A Tesla Fatality and the Future of Self-Driving Cars

Tesla employees work on a Model S cars in the Tesla factory in Fremont, Calif.

Tesla employees work on a Model S cars in the Tesla factory in Fremont, Calif. Jeff Chiu/AP

The Model S’s Autopilot isn’t technically a driverless feature, but the federal investigation into why a driver using it was killed will still influence the future of driverless vehicles.

Federal officials are investigating a crash that killed the driver of a Model S, a Tesla vehicle with a partially autonomous driving system, in a move that has major implications for the future of driverless vehicles.

“This is the first known fatality in just over 130 million miles where Autopilot was activated …” Tesla wrote in a statement Thursday. “It is important to emphasize that the NHTSA action is simply a preliminary evaluation to determine whether the system worked according to expectations.”

The investigation may be standard procedure, but it’s also certain to influence the ongoing conversation about the safety of self-driving vehicles.

The Model S isn’t technically a driverless car, but Tesla has been a vocal player in the race to bring truly driverless cars to market. The company’s Autopilot feature is an assistive technology, meaning that drivers are instructed to keep their hands on the wheel while using it—even though it is sophisticated enough to complete tasks like merging onto the highway. It wasn’t clear from Tesla’s statement how engaged the driver was at the time of the crash.

“What we know is that the vehicle was on a divided highway with Autopilot engaged when a tractor trailer drove across the highway perpendicular to the Model S,” Tesla said. “Neither Autopilot nor the driver noticed the white side of the tractor trailer against a brightly lit sky, so the brake was not applied.”

Autopilot is still in beta mode, so drivers who use it have agreed to test the technology for Tesla and transmit data about its use back to the company. Tesla has repeatedly emphasized that Autopilot requires drivers to stay as focused as they would if they were driving as usual. But that hasn’t stopped people from viewing Autopilot as a stepping stone to a self-driving near-future—or more.

When the feature was first introduced last fall, it didn’t take long before people began uploading YouTube videos of themselves pushing the Model S beyond its intended level of autonomy. Some drivers sat with their hands far from the wheel. In one video, a man held up a newspaper between himself and the windshield as the car essentially drove itself.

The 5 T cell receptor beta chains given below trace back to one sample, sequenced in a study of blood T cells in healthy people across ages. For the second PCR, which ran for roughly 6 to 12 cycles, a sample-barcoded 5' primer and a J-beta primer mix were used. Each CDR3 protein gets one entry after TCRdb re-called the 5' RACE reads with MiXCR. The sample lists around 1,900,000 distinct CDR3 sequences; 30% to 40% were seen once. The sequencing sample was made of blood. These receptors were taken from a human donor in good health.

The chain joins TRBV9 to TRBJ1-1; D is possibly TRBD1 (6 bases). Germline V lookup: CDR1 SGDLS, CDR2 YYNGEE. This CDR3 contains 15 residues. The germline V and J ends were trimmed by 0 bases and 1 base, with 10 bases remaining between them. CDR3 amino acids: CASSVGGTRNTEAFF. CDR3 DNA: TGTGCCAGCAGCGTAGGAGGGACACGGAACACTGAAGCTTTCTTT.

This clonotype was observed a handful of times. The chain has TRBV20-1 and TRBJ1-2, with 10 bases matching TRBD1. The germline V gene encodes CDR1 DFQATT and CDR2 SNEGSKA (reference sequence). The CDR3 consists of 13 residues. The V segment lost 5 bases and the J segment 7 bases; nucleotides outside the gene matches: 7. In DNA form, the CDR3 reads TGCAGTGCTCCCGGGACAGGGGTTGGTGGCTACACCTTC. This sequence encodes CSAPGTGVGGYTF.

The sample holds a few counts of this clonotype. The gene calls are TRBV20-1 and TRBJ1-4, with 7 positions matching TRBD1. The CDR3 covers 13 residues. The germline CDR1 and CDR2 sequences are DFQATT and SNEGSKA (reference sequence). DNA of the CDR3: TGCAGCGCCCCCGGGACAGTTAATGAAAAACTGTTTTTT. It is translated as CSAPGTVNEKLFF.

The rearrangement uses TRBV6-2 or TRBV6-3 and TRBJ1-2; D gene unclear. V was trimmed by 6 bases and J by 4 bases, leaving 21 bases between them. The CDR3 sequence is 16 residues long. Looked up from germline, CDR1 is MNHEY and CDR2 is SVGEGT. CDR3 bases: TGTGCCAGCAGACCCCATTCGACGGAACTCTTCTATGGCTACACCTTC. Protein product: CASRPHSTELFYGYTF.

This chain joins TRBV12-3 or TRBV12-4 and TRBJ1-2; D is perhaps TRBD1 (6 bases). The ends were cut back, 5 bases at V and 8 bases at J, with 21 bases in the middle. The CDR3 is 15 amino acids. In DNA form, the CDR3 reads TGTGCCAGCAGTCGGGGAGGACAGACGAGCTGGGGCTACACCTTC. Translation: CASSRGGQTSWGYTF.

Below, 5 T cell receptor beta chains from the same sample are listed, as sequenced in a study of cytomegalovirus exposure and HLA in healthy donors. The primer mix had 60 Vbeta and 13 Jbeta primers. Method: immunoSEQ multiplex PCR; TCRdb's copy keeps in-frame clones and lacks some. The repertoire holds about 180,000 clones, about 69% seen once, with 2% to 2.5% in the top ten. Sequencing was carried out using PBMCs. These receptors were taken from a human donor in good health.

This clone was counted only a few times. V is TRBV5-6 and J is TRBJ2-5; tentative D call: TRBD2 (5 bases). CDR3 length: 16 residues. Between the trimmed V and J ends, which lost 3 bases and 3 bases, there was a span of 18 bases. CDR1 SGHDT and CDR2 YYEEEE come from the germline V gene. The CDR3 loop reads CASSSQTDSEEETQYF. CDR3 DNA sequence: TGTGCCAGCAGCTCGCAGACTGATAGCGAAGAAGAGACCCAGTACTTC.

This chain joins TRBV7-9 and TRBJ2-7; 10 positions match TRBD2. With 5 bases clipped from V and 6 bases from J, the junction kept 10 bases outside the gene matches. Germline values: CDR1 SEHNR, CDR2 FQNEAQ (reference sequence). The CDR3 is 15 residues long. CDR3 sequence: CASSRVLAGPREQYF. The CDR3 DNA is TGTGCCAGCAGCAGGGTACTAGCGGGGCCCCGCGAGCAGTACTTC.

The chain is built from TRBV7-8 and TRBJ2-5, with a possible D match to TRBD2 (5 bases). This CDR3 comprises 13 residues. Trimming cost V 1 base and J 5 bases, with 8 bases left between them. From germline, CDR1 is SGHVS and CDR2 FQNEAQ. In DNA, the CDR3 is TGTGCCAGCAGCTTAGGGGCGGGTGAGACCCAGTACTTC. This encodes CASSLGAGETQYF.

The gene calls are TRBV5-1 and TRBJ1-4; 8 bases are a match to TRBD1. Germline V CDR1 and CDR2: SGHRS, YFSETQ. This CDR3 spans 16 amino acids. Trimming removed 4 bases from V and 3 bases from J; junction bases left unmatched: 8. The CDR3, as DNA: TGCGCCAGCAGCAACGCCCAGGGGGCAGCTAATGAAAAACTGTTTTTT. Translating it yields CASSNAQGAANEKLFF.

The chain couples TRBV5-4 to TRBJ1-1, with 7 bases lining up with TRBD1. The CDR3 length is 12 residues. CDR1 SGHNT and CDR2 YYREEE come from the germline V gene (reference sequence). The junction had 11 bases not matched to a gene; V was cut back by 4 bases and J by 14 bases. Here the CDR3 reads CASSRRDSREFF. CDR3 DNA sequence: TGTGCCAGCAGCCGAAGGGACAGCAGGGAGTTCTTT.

“They’re not all being insanely stupid,” John Leonard, an engineering professor at the Massachusetts Institute of Technology, told me at the time. “But some of these people are totally reckless.”

Plenty of roboticists chalk up these stunts to human nature, but they pose a real quandary to engineers who are building driverless systems to be safer than existing human-driven vehicles.

“I think people just exhibit unsafe behaviors period, right?” said Missy Cummings, the head of Duke’s Robotics Lab, when I met with her at the university last month. “We have seen—and Google has their own films of it—what people will do to a car if they think it is driverless. There’s a gamesmanship.”

Experts have long said the first death involving a driverless or partially autonomous car was only a matter of time. After all, there are more than 30,000 traffic fatalities every year in the United States alone. The fact that Google’s driverless fleet has logged more than 1.5 million miles in fully-autonomous mode and caused just one minor accident along the way is remarkable. But even the biggest advocates for driverless technologies say a perfect track-record on safety isn’t sustainable.

What remains to be seen is how people will react—both culturally and from a regulatory standpoint—to driverless-car deaths when they occur.

So far, the self-driving car industry—which includes Tesla, Google and several existing automakers—have resisted establishing universal safety standards. Their testing data is also proprietary. It’s possible that, in the wake of Tesla’a fatality, lawmakers will revisit the possibility that such standards should be drawn up by the government, which could force more public scrutiny of the technology.

“I think if they would come together and set their own standards, that would be very beneficial to them—instead of having federal oversight,” Cummings said. “I have no confidence that the U.S. government can put together what I would say would be good safety standards. But I do think industry can.”